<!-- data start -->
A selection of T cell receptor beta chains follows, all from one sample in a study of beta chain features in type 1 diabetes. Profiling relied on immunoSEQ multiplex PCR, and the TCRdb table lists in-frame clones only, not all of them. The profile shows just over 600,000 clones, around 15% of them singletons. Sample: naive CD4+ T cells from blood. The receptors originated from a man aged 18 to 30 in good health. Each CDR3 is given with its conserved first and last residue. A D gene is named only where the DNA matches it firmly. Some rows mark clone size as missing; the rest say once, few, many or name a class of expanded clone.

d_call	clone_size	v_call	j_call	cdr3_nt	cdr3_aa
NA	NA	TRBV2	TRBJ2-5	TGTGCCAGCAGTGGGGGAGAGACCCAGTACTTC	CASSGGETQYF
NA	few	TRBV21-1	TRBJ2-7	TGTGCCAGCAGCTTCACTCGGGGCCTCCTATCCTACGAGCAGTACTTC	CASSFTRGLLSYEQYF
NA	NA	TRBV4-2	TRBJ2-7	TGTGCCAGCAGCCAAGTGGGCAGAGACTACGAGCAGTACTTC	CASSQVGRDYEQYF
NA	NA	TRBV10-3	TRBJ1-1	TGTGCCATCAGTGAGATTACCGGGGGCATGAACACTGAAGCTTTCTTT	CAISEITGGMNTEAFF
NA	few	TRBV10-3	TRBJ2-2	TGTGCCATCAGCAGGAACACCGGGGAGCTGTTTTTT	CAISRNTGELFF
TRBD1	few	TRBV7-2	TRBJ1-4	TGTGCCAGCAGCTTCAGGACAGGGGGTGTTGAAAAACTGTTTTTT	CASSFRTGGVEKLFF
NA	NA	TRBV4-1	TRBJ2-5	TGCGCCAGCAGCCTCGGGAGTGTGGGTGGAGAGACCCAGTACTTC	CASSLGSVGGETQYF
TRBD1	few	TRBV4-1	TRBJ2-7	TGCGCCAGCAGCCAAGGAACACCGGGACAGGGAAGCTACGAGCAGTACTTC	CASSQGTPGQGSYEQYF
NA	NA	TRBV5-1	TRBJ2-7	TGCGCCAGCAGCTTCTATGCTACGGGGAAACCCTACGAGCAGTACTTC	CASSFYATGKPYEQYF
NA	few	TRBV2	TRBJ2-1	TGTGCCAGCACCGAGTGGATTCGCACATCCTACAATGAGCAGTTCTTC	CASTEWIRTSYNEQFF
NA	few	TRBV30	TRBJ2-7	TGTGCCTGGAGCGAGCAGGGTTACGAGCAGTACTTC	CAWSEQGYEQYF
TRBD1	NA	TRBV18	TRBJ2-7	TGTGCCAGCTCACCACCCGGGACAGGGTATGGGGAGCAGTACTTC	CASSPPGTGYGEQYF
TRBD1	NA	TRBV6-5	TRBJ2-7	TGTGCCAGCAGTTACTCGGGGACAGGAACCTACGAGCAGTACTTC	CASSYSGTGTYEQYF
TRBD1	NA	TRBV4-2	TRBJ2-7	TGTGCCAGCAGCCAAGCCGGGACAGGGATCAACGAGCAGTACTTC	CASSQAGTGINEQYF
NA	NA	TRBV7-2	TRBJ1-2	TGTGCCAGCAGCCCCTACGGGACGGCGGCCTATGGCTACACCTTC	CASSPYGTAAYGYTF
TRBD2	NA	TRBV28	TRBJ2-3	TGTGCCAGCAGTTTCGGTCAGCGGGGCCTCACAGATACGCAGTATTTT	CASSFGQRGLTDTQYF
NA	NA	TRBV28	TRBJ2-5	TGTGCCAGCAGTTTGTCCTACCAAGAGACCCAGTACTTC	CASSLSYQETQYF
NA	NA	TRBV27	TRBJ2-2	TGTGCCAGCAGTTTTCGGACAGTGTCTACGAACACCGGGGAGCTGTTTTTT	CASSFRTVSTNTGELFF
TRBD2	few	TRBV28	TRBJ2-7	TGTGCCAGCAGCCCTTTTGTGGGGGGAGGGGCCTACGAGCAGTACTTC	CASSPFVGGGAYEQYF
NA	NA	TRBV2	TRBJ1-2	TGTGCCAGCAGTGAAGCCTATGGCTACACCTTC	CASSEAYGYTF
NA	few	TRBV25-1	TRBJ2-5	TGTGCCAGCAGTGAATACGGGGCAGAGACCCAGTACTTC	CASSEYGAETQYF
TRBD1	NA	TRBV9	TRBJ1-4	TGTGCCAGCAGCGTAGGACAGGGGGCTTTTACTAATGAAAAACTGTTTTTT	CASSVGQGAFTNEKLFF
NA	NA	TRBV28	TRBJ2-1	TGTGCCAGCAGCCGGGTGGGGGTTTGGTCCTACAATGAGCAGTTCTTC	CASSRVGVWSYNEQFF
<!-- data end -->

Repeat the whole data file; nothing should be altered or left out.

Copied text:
A selection of T cell receptor beta chains follows, all from one sample in a study of beta chain features in type 1 diabetes. Profiling relied on immunoSEQ multiplex PCR, and the TCRdb table lists in-frame clones only, not all of them. The profile shows just over 600,000 clones, around 15% of them singletons. Sample: naive CD4+ T cells from blood. The receptors originated from a man aged 18 to 30 in good health. Each CDR3 is given with its conserved first and last residue. A D gene is named only where the DNA matches it firmly. Some rows mark clone size as missing; the rest say once, few, many or name a class of expanded clone.

d_call	clone_size	v_call	j_call	cdr3_nt	cdr3_aa
NA	NA	TRBV2	TRBJ2-5	TGTGCCAGCAGTGGGGGAGAGACCCAGTACTTC	CASSGGETQYF
NA	few	TRBV21-1	TRBJ2-7	TGTGCCAGCAGCTTCACTCGGGGCCTCCTATCCTACGAGCAGTACTTC	CASSFTRGLLSYEQYF
NA	NA	TRBV4-2	TRBJ2-7	TGTGCCAGCAGCCAAGTGGGCAGAGACTACGAGCAGTACTTC	CASSQVGRDYEQYF
NA	NA	TRBV10-3	TRBJ1-1	TGTGCCATCAGTGAGATTACCGGGGGCATGAACACTGAAGCTTTCTTT	CAISEITGGMNTEAFF
NA	few	TRBV10-3	TRBJ2-2	TGTGCCATCAGCAGGAACACCGGGGAGCTGTTTTTT	CAISRNTGELFF
TRBD1	few	TRBV7-2	TRBJ1-4	TGTGCCAGCAGCTTCAGGACAGGGGGTGTTGAAAAACTGTTTTTT	CASSFRTGGVEKLFF
NA	NA	TRBV4-1	TRBJ2-5	TGCGCCAGCAGCCTCGGGAGTGTGGGTGGAGAGACCCAGTACTTC	CASSLGSVGGETQYF
TRBD1	few	TRBV4-1	TRBJ2-7	TGCGCCAGCAGCCAAGGAACACCGGGACAGGGAAGCTACGAGCAGTACTTC	CASSQGTPGQGSYEQYF
NA	NA	TRBV5-1	TRBJ2-7	TGCGCCAGCAGCTTCTATGCTACGGGGAAACCCTACGAGCAGTACTTC	CASSFYATGKPYEQYF
NA	few	TRBV2	TRBJ2-1	TGTGCCAGCACCGAGTGGATTCGCACATCCTACAATGAGCAGTTCTTC	CASTEWIRTSYNEQFF
NA	few	TRBV30	TRBJ2-7	TGTGCCTGGAGCGAGCAGGGTTACGAGCAGTACTTC	CAWSEQGYEQYF
TRBD1	NA	TRBV18	TRBJ2-7	TGTGCCAGCTCACCACCCGGGACAGGGTATGGGGAGCAGTACTTC	CASSPPGTGYGEQYF
TRBD1	NA	TRBV6-5	TRBJ2-7	TGTGCCAGCAGTTACTCGGGGACAGGAACCTACGAGCAGTACTTC	CASSYSGTGTYEQYF
TRBD1	NA	TRBV4-2	TRBJ2-7	TGTGCCAGCAGCCAAGCCGGGACAGGGATCAACGAGCAGTACTTC	CASSQAGTGINEQYF
NA	NA	TRBV7-2	TRBJ1-2	TGTGCCAGCAGCCCCTACGGGACGGCGGCCTATGGCTACACCTTC	CASSPYGTAAYGYTF
TRBD2	NA	TRBV28	TRBJ2-3	TGTGCCAGCAGTTTCGGTCAGCGGGGCCTCACAGATACGCAGTATTTT	CASSFGQRGLTDTQYF
NA	NA	TRBV28	TRBJ2-5	TGTGCCAGCAGTTTGTCCTACCAAGAGACCCAGTACTTC	CASSLSYQETQYF
NA	NA	TRBV27	TRBJ2-2	TGTGCCAGCAGTTTTCGGACAGTGTCTACGAACACCGGGGAGCTGTTTTTT	CASSFRTVSTNTGELFF
TRBD2	few	TRBV28	TRBJ2-7	TGTGCCAGCAGCCCTTTTGTGGGGGGAGGGGCCTACGAGCAGTACTTC	CASSPFVGGGAYEQYF
NA	NA	TRBV2	TRBJ1-2	TGTGCCAGCAGTGAAGCCTATGGCTACACCTTC	CASSEAYGYTF
NA	few	TRBV25-1	TRBJ2-5	TGTGCCAGCAGTGAATACGGGGCAGAGACCCAGTACTTC	CASSEYGAETQYF
TRBD1	NA	TRBV9	TRBJ1-4	TGTGCCAGCAGCGTAGGACAGGGGGCTTTTACTAATGAAAAACTGTTTTTT	CASSVGQGAFTNEKLFF
NA	NA	TRBV28	TRBJ2-1	TGTGCCAGCAGCCGGGTGGGGGTTTGGTCCTACAATGAGCAGTTCTTC	CASSRVGVWSYNEQFF